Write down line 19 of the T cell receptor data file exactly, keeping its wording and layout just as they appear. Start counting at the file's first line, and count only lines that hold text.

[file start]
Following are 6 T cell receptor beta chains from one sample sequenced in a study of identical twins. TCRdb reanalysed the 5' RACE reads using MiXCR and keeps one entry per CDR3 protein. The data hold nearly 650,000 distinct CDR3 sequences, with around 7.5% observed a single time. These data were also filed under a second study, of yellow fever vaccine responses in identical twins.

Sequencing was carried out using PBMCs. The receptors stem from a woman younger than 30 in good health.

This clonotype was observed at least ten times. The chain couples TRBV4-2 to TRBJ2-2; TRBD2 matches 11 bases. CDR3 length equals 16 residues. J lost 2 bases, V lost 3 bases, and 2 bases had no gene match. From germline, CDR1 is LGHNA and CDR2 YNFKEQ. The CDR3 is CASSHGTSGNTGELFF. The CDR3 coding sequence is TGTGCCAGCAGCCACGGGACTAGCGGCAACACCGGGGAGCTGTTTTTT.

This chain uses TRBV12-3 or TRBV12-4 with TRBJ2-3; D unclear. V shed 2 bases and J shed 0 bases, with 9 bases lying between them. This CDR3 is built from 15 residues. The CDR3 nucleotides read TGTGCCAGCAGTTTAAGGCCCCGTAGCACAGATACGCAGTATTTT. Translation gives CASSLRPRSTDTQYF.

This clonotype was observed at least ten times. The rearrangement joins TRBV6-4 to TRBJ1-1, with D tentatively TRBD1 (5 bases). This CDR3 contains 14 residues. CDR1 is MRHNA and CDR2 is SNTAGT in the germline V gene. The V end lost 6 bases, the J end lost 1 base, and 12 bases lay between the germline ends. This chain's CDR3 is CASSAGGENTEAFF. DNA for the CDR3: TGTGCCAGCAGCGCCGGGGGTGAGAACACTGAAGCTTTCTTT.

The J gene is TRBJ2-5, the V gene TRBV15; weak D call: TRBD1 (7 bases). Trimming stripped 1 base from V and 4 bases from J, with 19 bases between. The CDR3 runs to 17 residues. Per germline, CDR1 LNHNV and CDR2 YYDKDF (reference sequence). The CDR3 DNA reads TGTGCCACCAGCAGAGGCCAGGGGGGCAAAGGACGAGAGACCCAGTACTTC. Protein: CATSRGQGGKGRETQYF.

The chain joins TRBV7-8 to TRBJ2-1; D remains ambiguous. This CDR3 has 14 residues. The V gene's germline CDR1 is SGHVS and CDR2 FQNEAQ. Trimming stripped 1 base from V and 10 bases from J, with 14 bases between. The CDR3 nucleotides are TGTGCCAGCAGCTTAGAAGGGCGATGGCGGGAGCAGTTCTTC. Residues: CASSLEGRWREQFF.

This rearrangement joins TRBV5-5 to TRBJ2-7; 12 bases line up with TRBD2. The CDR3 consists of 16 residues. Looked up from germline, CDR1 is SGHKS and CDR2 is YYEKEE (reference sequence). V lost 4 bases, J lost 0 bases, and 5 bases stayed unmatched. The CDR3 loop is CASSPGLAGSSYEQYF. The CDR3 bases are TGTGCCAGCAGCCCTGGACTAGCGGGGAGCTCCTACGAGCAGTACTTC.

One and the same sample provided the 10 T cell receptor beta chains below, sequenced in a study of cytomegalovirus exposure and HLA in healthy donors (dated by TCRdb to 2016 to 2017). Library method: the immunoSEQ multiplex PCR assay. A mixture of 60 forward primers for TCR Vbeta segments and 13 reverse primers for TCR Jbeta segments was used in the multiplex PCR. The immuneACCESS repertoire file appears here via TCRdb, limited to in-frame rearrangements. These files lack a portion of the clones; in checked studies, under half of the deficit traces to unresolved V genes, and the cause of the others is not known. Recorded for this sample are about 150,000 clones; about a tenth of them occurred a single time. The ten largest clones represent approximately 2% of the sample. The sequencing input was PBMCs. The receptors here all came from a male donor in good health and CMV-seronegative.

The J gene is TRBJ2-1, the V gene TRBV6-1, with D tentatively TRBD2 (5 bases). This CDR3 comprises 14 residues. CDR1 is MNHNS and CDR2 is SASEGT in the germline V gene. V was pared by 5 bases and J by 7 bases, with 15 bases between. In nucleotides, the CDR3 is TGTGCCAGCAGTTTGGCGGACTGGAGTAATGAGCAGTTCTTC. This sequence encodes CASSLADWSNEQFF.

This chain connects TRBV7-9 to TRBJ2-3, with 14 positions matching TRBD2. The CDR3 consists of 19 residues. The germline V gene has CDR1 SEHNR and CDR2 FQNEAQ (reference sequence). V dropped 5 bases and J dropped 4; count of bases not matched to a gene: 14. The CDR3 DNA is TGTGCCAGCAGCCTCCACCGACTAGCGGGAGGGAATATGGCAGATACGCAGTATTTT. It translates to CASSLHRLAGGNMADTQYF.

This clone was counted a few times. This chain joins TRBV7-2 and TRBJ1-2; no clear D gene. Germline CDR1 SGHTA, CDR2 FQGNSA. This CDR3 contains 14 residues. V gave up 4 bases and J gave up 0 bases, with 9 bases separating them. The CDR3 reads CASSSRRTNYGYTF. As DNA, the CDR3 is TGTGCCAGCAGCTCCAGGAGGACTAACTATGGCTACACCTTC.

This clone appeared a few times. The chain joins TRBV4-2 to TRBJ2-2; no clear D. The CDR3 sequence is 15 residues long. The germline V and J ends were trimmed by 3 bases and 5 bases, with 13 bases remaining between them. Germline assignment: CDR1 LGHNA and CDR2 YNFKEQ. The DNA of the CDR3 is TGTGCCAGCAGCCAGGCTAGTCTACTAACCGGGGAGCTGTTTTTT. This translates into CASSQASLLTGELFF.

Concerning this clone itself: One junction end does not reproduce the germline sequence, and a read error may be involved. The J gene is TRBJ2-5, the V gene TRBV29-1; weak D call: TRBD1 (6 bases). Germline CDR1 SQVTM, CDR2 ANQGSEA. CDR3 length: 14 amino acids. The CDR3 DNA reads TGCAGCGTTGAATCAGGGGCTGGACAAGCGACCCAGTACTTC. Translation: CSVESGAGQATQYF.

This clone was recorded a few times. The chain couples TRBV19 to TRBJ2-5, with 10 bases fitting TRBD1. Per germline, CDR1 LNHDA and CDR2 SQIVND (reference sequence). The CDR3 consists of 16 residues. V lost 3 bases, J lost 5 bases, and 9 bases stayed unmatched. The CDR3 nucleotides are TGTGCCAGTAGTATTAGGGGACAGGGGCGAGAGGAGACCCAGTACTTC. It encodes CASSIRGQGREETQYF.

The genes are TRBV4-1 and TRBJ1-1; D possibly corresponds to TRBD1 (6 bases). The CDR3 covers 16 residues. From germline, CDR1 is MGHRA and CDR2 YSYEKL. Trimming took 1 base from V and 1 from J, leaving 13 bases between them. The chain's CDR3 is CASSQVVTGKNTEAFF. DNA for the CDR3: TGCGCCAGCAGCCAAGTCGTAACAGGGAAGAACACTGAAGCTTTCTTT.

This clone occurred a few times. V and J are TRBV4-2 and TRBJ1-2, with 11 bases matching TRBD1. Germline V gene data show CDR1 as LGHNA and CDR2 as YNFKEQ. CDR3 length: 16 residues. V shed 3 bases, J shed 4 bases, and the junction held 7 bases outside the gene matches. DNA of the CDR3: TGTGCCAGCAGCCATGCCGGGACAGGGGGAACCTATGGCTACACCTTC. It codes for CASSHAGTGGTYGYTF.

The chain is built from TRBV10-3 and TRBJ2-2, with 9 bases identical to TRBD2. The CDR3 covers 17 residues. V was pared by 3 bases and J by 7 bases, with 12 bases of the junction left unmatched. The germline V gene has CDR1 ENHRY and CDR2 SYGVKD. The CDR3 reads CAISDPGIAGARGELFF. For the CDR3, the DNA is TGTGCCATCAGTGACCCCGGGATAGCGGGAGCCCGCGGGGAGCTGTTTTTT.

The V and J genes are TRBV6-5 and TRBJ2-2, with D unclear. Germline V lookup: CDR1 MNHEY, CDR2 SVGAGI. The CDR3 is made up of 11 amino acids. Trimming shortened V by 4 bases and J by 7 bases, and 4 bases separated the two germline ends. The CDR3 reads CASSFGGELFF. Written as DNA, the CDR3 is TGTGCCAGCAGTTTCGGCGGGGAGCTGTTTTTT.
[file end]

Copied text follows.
The V and J genes are TRBV6-5 and TRBJ2-2, with D unclear. Germline V lookup: CDR1 MNHEY, CDR2 SVGAGI. The CDR3 is made up of 11 amino acids. Trimming shortened V by 4 bases and J by 7 bases, and 4 bases separated the two germline ends. The CDR3 reads CASSFGGELFF. Written as DNA, the CDR3 is TGTGCCAGCAGTTTCGGCGGGGAGCTGTTTTTT.